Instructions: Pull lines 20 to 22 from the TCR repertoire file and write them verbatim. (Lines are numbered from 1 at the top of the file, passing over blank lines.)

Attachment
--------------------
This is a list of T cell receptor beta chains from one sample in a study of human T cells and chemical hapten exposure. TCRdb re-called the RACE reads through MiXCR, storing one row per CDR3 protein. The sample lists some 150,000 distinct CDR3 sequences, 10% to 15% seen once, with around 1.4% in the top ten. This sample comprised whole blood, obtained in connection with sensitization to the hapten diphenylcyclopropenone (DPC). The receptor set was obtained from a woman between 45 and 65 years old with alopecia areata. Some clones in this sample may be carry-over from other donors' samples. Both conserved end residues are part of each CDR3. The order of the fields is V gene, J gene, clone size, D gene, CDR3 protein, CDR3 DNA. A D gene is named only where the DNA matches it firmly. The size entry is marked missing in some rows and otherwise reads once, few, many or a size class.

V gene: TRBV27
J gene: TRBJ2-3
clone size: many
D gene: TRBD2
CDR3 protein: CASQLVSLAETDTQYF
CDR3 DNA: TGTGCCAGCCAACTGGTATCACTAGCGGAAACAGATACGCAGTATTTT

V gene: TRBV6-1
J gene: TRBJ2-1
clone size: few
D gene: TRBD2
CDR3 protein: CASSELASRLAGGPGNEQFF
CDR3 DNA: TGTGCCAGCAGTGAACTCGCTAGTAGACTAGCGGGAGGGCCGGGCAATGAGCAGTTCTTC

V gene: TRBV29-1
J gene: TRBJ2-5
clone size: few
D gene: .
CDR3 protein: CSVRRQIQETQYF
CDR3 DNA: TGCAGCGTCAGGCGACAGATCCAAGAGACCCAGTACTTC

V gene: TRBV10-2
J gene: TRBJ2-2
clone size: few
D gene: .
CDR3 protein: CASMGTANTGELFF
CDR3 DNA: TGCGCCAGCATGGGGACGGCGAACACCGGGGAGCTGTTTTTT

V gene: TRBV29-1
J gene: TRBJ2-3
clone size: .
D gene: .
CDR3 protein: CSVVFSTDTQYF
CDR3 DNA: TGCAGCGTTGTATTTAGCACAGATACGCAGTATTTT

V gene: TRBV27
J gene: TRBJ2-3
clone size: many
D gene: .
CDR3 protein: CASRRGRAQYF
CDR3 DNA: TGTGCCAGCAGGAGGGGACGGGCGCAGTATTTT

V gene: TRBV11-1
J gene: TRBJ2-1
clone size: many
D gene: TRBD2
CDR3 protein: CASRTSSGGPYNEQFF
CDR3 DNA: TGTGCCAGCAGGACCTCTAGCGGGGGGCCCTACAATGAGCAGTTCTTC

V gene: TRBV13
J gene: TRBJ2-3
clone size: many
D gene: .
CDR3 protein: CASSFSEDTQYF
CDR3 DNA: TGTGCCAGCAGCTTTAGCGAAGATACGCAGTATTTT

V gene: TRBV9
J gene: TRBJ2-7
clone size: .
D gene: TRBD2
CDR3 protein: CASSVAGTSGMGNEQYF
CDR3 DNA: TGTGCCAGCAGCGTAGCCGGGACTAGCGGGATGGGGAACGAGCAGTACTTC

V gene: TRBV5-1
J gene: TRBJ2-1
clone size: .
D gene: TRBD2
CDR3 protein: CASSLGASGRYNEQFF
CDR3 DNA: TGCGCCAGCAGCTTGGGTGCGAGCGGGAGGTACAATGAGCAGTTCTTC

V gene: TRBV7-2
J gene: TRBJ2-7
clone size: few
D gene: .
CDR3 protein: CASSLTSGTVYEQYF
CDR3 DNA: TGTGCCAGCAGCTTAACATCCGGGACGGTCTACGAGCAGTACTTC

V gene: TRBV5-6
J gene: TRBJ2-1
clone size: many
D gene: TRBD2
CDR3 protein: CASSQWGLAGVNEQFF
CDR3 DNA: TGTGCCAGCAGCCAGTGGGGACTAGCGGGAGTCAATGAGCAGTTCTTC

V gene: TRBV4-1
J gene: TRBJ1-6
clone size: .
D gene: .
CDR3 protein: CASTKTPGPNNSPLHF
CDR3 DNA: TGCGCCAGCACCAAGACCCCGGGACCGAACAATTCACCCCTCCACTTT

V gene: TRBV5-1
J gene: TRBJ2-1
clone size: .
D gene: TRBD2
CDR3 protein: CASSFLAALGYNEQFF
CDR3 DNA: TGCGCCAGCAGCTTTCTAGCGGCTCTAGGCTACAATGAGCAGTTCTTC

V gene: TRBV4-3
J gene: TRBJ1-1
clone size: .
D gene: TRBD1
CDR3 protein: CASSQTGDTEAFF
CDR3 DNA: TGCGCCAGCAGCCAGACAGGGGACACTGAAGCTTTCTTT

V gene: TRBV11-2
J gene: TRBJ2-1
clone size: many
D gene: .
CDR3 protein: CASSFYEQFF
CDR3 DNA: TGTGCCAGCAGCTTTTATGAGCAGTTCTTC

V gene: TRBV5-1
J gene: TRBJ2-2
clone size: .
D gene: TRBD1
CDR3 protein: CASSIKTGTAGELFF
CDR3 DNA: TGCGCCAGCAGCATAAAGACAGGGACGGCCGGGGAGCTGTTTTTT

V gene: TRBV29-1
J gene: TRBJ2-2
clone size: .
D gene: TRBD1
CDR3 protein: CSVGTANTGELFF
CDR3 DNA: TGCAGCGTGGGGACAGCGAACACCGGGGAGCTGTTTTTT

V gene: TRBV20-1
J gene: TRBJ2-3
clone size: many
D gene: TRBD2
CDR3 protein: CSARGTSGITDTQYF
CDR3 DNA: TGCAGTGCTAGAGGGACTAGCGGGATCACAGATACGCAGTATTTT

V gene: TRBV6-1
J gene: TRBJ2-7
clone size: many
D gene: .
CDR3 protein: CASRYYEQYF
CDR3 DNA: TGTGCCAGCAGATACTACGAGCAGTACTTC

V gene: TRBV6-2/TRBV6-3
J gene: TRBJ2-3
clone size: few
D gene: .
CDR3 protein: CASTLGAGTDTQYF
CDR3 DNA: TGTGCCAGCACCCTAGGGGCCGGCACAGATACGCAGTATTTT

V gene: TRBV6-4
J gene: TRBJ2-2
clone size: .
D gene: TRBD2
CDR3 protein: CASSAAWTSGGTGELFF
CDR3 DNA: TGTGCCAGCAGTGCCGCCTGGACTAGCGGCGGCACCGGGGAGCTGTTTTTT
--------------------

V gene: TRBV10-2
J gene: TRBJ2-2
clone size: few